No, I do not believe I am dying soon. However, I am approaching the point in my life and career where I am considering how I want to be remembered, what I have accomplished, and what type a person I am.
Having interviewed numerous people in my life, I constantly seek to learn what makes them tick, what is their story. Typically, I go through a series of questions asking the interviewees what three adjectives certain people in their lives would use to describe them. I ask about their family, friends, boss, and even what a colleague that did not see eye to eye with them would say. I then ask what three adjectives they would want on their tombstone. I do this to get an idea of who they are and how they want to be remembered. I also ask them what their personal mission statement is. Many do not like this line of questioning during an interview, but it always leads to very interesting conversations about their goals and how they approach their work.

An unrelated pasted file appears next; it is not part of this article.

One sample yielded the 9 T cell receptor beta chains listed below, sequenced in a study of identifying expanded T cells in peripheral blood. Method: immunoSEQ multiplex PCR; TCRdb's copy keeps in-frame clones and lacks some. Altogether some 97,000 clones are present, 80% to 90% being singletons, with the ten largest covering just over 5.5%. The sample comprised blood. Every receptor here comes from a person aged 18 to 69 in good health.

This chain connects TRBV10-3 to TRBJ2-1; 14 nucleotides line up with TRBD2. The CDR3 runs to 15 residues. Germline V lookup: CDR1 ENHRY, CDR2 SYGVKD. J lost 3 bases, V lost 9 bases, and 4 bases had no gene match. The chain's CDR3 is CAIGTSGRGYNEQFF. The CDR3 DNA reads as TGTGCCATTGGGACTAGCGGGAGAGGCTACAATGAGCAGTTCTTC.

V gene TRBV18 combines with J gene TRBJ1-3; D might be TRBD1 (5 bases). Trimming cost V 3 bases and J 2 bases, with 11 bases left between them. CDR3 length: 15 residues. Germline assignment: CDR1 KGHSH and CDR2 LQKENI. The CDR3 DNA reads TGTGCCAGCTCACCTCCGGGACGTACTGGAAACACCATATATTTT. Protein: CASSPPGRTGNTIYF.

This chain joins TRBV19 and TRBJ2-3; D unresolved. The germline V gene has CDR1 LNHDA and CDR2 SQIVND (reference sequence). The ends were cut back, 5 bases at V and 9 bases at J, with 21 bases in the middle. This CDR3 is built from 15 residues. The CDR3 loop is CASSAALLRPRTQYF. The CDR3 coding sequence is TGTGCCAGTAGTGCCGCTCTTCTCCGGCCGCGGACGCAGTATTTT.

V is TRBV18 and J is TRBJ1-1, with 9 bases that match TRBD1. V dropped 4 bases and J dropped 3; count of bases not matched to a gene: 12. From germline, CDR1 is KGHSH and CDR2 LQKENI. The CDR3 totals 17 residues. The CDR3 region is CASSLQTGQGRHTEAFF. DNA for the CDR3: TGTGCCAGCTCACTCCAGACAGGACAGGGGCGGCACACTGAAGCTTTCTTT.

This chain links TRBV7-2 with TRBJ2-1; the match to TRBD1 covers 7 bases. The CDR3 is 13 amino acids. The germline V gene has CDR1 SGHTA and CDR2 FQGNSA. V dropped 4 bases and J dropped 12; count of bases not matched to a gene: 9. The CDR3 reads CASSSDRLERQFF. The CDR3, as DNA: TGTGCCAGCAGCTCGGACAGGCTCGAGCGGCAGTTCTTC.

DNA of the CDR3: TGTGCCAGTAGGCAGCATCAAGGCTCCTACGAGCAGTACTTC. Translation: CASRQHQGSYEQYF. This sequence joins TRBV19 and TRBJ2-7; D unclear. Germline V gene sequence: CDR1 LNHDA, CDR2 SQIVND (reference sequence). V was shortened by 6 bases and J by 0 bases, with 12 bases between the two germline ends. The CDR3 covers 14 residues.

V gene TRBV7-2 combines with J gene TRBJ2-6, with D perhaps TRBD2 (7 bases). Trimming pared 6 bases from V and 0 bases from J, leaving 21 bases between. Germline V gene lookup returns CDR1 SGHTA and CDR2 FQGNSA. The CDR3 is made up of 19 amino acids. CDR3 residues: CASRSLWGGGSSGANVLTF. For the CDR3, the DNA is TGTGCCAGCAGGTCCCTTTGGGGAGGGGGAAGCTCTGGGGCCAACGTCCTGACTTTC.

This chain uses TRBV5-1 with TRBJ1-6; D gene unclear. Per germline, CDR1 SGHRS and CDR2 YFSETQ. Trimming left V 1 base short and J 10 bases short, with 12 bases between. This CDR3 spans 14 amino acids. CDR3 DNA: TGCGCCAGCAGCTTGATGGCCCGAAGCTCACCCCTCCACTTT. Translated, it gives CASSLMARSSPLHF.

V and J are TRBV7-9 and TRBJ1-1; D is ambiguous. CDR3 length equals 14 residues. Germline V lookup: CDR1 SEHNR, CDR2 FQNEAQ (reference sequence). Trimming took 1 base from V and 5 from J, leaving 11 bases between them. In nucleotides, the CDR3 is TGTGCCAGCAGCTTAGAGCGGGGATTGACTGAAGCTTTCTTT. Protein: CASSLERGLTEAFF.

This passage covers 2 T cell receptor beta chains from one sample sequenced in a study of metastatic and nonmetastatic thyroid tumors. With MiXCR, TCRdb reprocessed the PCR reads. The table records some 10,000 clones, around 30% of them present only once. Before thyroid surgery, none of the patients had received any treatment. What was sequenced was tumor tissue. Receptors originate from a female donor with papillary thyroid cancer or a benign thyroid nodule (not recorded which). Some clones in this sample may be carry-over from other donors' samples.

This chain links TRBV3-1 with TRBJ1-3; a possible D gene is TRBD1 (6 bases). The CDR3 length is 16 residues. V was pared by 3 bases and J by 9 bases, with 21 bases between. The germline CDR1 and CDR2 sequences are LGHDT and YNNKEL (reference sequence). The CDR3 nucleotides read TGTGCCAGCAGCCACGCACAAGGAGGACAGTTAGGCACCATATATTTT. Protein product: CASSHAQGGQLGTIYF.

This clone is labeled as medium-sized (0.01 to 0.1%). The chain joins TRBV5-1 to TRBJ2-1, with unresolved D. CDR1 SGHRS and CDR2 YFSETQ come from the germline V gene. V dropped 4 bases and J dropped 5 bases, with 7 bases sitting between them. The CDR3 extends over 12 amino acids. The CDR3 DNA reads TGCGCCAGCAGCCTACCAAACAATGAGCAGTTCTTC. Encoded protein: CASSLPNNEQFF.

Even though I have done this hundreds of times with people and have written my own professional and personal mission statement, I have not put it all together from a retrospective lens. As I contemplate this and put my thoughts to paper, I am finding that it is becoming a blueprint for how I desire to live the rest of my life, what I hope to accomplish at work, and how I wish to be in relationship with others.
For those of us focused on change, transformation, and innovation, I believe this personal roadmap can keep us on track. Sure detours will occur, however, are they really detours? Undoubtedly, there will be failures, yet are they truly failures? What awaits me around the next corner is truly unknown, but is that really bad? As long as I have my compass defined and pointed in the direction that I seek, all will fall into place. Having such a sense of purpose, I must trust my ever evolving journey, my faith, and my relationship with others.
So yes, I want to write my eulogy, not to be read to others, but to be read to me.